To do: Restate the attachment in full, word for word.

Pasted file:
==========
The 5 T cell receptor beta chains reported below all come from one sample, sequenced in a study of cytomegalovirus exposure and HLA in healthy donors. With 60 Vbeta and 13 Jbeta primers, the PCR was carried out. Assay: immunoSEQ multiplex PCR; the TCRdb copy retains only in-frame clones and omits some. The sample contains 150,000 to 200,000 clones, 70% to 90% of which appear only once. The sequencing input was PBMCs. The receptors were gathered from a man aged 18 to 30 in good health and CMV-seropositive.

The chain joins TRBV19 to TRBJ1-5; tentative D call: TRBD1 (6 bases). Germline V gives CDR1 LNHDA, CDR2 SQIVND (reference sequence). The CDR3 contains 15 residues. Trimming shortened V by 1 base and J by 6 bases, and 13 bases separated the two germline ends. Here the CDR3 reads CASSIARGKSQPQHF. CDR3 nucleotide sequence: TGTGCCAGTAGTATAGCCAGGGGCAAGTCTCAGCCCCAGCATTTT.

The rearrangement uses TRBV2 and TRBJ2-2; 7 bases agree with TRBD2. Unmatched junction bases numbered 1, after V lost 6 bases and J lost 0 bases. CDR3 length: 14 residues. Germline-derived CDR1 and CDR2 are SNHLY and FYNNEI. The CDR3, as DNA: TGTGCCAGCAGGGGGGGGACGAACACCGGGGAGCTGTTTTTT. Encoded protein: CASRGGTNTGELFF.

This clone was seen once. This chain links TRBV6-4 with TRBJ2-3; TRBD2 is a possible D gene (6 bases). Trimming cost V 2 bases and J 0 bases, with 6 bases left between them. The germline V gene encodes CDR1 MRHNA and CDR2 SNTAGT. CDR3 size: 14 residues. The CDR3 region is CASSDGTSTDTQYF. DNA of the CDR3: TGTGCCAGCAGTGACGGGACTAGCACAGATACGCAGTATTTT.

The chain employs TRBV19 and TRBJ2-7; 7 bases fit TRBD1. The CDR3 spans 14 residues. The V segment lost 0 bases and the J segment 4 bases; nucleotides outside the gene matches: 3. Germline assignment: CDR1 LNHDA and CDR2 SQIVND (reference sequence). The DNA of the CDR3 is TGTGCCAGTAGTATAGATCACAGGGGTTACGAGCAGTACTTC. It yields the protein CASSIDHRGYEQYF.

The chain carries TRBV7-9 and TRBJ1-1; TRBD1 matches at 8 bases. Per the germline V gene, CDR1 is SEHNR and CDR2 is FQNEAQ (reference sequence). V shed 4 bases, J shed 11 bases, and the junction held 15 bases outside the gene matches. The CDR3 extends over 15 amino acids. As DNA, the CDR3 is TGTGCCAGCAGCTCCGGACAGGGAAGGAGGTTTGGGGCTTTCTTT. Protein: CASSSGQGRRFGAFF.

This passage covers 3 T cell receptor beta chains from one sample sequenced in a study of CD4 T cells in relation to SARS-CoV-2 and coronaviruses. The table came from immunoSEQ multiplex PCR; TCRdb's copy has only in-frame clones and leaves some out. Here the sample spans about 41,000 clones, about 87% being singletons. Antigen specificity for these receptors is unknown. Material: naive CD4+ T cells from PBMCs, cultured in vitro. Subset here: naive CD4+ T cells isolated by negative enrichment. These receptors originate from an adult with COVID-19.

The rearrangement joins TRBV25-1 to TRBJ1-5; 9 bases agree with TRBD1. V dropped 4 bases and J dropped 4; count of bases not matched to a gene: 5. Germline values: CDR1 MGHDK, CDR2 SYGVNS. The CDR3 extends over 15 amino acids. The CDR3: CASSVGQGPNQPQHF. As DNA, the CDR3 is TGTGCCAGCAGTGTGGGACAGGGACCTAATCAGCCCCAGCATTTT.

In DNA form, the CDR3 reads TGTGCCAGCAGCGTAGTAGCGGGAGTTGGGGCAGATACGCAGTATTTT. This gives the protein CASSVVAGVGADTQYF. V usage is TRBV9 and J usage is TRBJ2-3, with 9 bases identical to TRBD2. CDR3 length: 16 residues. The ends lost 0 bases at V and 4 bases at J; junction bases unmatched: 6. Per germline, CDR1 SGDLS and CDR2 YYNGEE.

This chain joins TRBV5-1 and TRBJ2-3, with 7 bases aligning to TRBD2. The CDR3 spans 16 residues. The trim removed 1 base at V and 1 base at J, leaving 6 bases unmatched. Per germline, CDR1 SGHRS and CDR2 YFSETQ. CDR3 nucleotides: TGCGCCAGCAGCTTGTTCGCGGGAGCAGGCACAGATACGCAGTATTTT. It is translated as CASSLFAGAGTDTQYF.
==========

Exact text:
The 5 T cell receptor beta chains reported below all come from one sample, sequenced in a study of cytomegalovirus exposure and HLA in healthy donors. With 60 Vbeta and 13 Jbeta primers, the PCR was carried out. Assay: immunoSEQ multiplex PCR; the TCRdb copy retains only in-frame clones and omits some. The sample contains 150,000 to 200,000 clones, 70% to 90% of which appear only once. The sequencing input was PBMCs. The receptors were gathered from a man aged 18 to 30 in good health and CMV-seropositive.

The chain joins TRBV19 to TRBJ1-5; tentative D call: TRBD1 (6 bases). Germline V gives CDR1 LNHDA, CDR2 SQIVND (reference sequence). The CDR3 contains 15 residues. Trimming shortened V by 1 base and J by 6 bases, and 13 bases separated the two germline ends. Here the CDR3 reads CASSIARGKSQPQHF. CDR3 nucleotide sequence: TGTGCCAGTAGTATAGCCAGGGGCAAGTCTCAGCCCCAGCATTTT.

The rearrangement uses TRBV2 and TRBJ2-2; 7 bases agree with TRBD2. Unmatched junction bases numbered 1, after V lost 6 bases and J lost 0 bases. CDR3 length: 14 residues. Germline-derived CDR1 and CDR2 are SNHLY and FYNNEI. The CDR3, as DNA: TGTGCCAGCAGGGGGGGGACGAACACCGGGGAGCTGTTTTTT. Encoded protein: CASRGGTNTGELFF.

This clone was seen once. This chain links TRBV6-4 with TRBJ2-3; TRBD2 is a possible D gene (6 bases). Trimming cost V 2 bases and J 0 bases, with 6 bases left between them. The germline V gene encodes CDR1 MRHNA and CDR2 SNTAGT. CDR3 size: 14 residues. The CDR3 region is CASSDGTSTDTQYF. DNA of the CDR3: TGTGCCAGCAGTGACGGGACTAGCACAGATACGCAGTATTTT.

The chain employs TRBV19 and TRBJ2-7; 7 bases fit TRBD1. The CDR3 spans 14 residues. The V segment lost 0 bases and the J segment 4 bases; nucleotides outside the gene matches: 3. Germline assignment: CDR1 LNHDA and CDR2 SQIVND (reference sequence). The DNA of the CDR3 is TGTGCCAGTAGTATAGATCACAGGGGTTACGAGCAGTACTTC. It yields the protein CASSIDHRGYEQYF.

The chain carries TRBV7-9 and TRBJ1-1; TRBD1 matches at 8 bases. Per the germline V gene, CDR1 is SEHNR and CDR2 is FQNEAQ (reference sequence). V shed 4 bases, J shed 11 bases, and the junction held 15 bases outside the gene matches. The CDR3 extends over 15 amino acids. As DNA, the CDR3 is TGTGCCAGCAGCTCCGGACAGGGAAGGAGGTTTGGGGCTTTCTTT. Protein: CASSSGQGRRFGAFF.

This passage covers 3 T cell receptor beta chains from one sample sequenced in a study of CD4 T cells in relation to SARS-CoV-2 and coronaviruses. The table came from immunoSEQ multiplex PCR; TCRdb's copy has only in-frame clones and leaves some out. Here the sample spans about 41,000 clones, about 87% being singletons. Antigen specificity for these receptors is unknown. Material: naive CD4+ T cells from PBMCs, cultured in vitro. Subset here: naive CD4+ T cells isolated by negative enrichment. These receptors originate from an adult with COVID-19.

The rearrangement joins TRBV25-1 to TRBJ1-5; 9 bases agree with TRBD1. V dropped 4 bases and J dropped 4; count of bases not matched to a gene: 5. Germline values: CDR1 MGHDK, CDR2 SYGVNS. The CDR3 extends over 15 amino acids. The CDR3: CASSVGQGPNQPQHF. As DNA, the CDR3 is TGTGCCAGCAGTGTGGGACAGGGACCTAATCAGCCCCAGCATTTT.

In DNA form, the CDR3 reads TGTGCCAGCAGCGTAGTAGCGGGAGTTGGGGCAGATACGCAGTATTTT. This gives the protein CASSVVAGVGADTQYF. V usage is TRBV9 and J usage is TRBJ2-3, with 9 bases identical to TRBD2. CDR3 length: 16 residues. The ends lost 0 bases at V and 4 bases at J; junction bases unmatched: 6. Per germline, CDR1 SGDLS and CDR2 YYNGEE.

This chain joins TRBV5-1 and TRBJ2-3, with 7 bases aligning to TRBD2. The CDR3 spans 16 residues. The trim removed 1 base at V and 1 base at J, leaving 6 bases unmatched. Per germline, CDR1 SGHRS and CDR2 YFSETQ. CDR3 nucleotides: TGCGCCAGCAGCTTGTTCGCGGGAGCAGGCACAGATACGCAGTATTTT. It is translated as CASSLFAGAGTDTQYF.